Nowhere has the debate among generative grammarians over whether languages can differ in complexity been as intense as with respect to creoles. Some generativists—I would say a minority—take the position that creoles are simpler than non-creoles, in that they manifest the unmarked parameter settings of UG. The position was argued at length in Bickerton (1984), where he presented his “language bioprogram hypothesis”. Bickerton took as primary evidence for his claim the idea that the (putatively) similar properties of creoles around the world arise from their being “new” languages, which have not had the time to develop marked parameter settings. Bickerton’s hypothesis has been hotly opposed in a number of papers by Michel DeGraff, in particular DeGraff (2001). Among other things, DeGraff argues that the three features that Bickerton claims creoles have in common—verb serialization, a type of complementation, and an approach to tense-modality-aspect marking—are not shared by all creoles, and even if they were they would have no relevance to the theory of UG. As DeGraff pointed out, given the data from non-creoles, these particular features bear little relationship to what other have taken to be unmarked features of UG. Nevertheless, other generativists (e.g. Roberts, 1999) have taken creoles to illustrate a stripped down UG, while Jackendoff and Wittenberg (2014) have placed creoles low down on their hierarchy of complexity.

The Notion of “Relative Complexity” of Languages is Incoherent

There is a good reason why only a small number of generative grammarians have taken on the question of whether languages can differ in complexity: Nobody has ever come close to arriving at a metric allowing entire languages to be ranked. Morphology, a relatively concrete component of the grammar, has at times been subject to a complexity metric. The best known example was put forward by Edward Sapir in his book Language (Sapir, 1921), which was improved upon in Greenberg (1960). Chomsky and Halle (1968) took on phonological complexity in their book Sound Pattern of English (see above, The Adequacy of the Analysis and the Simplicity Metric Section). Miller and Chomsky (1963) tried to relate complexity to processing difficulty, as did Hawkins (2004) many years later. Even the index proposed in Biberauer, et al. deals only with morphosyntax. But, in fact, as John Joseph and I pointed out close to a decade ago, “no comprehensive proposal exists to date for measuring the degree of complexity of an entire language, nor is there even agreement on precisely what should be measured” (Joseph and Newmeyer, 2012: 360).

Some linguists, for example (the non-generativist) John McWhorter have correlated degree of complexity of a language with the amount of overspecification, structural elaboration, and irregularity manifested in the language (McWhorter, 2001). The following quote from Aboh and Michel (2017) hits the nail on the head with respect to the attempts by McWhorter and others to rank languages on a scale of complexity. What they write about creoles would be applicable to any language whatever.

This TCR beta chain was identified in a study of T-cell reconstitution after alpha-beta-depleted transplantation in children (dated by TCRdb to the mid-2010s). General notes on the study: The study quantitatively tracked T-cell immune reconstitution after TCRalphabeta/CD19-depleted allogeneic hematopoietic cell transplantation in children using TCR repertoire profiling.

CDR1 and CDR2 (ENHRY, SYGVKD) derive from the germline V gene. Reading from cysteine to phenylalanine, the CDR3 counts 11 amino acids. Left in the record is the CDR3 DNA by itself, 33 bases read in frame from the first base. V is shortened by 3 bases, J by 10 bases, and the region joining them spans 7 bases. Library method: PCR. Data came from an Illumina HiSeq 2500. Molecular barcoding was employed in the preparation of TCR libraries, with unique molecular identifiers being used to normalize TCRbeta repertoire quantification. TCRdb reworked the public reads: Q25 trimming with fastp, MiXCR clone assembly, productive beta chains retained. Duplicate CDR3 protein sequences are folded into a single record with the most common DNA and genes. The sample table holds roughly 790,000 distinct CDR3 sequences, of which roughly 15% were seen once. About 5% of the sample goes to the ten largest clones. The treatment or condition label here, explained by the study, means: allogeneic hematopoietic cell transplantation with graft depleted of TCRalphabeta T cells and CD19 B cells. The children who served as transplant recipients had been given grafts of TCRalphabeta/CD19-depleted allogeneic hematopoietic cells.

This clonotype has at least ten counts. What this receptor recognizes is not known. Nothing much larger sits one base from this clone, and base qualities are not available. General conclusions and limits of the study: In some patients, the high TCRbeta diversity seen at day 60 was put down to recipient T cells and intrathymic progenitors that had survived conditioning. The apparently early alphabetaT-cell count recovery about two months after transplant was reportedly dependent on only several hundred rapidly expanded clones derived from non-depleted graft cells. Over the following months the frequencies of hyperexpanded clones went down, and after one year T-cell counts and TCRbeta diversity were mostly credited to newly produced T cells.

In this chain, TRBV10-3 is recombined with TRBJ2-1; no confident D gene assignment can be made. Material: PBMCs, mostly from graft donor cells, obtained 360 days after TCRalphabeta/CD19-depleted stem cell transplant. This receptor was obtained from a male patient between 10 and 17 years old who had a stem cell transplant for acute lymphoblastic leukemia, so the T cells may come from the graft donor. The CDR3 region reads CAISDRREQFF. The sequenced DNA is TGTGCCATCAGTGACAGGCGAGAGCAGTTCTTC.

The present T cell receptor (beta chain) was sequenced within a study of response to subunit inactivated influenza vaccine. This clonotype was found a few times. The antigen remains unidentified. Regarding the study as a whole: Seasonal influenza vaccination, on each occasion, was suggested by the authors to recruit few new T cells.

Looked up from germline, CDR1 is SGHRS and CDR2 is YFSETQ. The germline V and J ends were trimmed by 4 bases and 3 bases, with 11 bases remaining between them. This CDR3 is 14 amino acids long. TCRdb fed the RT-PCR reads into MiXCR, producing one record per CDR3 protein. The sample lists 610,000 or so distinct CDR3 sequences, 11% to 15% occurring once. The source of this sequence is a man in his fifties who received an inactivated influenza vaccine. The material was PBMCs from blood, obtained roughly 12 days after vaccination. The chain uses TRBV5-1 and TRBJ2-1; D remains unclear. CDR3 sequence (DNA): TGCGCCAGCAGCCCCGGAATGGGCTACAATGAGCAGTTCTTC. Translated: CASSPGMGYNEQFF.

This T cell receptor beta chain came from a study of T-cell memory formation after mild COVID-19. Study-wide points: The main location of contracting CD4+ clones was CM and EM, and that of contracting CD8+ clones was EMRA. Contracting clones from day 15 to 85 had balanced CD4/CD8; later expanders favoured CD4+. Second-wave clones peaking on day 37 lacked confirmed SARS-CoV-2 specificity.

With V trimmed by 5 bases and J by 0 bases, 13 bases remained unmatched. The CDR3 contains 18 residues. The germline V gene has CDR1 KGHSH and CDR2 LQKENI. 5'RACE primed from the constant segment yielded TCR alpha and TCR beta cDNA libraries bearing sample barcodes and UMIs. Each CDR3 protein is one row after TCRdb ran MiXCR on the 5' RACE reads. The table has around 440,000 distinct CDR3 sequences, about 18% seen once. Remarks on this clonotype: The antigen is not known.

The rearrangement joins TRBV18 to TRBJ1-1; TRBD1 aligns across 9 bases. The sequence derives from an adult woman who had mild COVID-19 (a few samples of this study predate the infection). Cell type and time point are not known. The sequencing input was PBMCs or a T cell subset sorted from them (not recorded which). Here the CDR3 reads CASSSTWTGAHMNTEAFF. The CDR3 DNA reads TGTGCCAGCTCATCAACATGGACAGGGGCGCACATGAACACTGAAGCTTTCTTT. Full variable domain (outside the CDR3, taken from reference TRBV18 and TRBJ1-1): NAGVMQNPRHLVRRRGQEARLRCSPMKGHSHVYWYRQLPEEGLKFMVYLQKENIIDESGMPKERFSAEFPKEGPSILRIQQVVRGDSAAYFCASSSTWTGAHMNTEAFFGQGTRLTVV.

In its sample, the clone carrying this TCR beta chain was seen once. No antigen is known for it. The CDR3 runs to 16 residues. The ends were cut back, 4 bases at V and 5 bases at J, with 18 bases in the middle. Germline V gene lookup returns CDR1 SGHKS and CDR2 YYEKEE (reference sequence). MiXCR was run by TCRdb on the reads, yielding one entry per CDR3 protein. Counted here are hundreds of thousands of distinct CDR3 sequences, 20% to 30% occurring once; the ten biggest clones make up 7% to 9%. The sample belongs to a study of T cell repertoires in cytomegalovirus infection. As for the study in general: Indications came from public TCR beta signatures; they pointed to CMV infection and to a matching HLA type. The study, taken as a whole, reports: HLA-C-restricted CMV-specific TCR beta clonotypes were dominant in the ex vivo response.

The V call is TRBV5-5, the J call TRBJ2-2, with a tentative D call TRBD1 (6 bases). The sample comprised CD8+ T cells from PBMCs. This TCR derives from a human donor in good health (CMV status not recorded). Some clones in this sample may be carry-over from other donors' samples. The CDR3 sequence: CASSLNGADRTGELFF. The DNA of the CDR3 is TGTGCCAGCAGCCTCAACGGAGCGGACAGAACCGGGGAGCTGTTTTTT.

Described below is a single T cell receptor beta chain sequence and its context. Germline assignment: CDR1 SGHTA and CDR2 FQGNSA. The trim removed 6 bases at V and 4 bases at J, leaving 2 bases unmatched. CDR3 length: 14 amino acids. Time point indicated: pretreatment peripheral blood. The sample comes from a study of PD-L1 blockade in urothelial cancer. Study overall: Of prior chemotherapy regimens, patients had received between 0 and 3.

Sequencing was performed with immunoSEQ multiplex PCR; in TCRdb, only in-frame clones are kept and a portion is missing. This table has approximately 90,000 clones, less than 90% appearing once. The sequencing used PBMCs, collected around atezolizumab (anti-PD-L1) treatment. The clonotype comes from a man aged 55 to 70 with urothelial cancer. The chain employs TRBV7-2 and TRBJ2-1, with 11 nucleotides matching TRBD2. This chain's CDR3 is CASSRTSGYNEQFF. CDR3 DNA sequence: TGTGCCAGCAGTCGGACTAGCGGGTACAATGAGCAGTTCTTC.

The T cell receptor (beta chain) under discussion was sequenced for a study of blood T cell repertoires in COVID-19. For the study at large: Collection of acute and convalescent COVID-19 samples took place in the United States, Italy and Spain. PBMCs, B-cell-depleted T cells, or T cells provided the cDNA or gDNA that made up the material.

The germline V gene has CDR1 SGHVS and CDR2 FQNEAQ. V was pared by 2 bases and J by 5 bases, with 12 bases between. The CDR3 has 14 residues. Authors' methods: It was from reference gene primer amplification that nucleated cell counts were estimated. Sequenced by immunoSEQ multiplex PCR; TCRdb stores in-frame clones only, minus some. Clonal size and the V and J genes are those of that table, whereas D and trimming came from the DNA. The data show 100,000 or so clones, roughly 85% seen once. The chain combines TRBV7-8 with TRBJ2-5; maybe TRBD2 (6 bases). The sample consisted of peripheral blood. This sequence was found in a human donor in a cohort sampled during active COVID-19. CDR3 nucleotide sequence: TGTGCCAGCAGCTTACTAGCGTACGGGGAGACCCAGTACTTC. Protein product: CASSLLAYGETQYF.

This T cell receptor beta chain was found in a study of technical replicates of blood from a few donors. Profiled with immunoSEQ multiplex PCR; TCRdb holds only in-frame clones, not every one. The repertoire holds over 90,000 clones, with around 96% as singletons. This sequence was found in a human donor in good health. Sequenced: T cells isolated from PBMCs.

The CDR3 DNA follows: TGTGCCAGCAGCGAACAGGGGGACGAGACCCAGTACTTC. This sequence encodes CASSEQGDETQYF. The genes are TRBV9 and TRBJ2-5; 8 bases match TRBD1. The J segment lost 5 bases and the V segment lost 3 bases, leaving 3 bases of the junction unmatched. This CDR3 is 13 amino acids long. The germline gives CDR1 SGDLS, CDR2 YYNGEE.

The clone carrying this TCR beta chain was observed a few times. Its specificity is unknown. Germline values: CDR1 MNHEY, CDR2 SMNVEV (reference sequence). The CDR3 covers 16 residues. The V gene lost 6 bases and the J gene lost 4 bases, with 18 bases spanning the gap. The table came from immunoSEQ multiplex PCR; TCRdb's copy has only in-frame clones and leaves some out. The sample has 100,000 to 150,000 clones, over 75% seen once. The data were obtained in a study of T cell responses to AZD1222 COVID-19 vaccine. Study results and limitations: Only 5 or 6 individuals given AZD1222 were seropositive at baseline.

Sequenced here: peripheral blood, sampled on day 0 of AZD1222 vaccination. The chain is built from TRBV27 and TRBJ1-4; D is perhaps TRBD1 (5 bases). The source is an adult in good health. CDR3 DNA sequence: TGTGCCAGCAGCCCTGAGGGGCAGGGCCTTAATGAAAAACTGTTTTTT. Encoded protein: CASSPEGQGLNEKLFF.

Another fundamental theoretical flaw in the “simplicity” literature on Creoles is the absence of a rigorous and falsifiable theory of “complexity.” Consider, for example, Creole-simplicity claims where complexity amounts to “bit complexity” as defined in DeGraff (2001:265–274). Such overly simplistic metrics consist of counting overt markings for a relatively small and arbitrary set of morphological and syntactic features (see, e.g., McWhorter, 2001; Parkvall, 2008; Bakker et al., 2011; McWhorter, 2011). In effect, any language’s complexity score amounts to the counting of overt distinctions (e.g., for gender, number, person, perfective, evidentiality) and on the cardinality of various sets of signals (e.g., number of vowels and consonants, number of genders), forms (e.g., suppletive ordinals, obligatory numeral classifiers) and “constructions” (e.g., passive, antipassive, applicative, alienability distinction, difference between nominal and verbal conjunction). The problem is that such indices for bit complexity resemble a laundry list without any theoretical justification: “[T]he differences in number of types of morphemes make no sense in terms of morphosyntactic complexity, unless they tell us exactly how overt morphemes and covert morphemes interact at the interfaces, and how they may burden or alleviate syntactic processing by virtue of being overt or covert” (Aboh and Smith, 2009: 7). The problem is worsened when bit-complexity metrics are mostly based on the sort of overt morphological markings that seem relatively rare in the Germanic, Romance, and Niger-Congo languages that were in contact during the formation of Caribbean Creoles (Aboh and Michel, 2017: 417).

In the absence of a scale of complexity that is both theoretically informed and sensitive to all components of the grammar, it seems most prudent to remain agnostic as to whether languages can differ in overall complexity.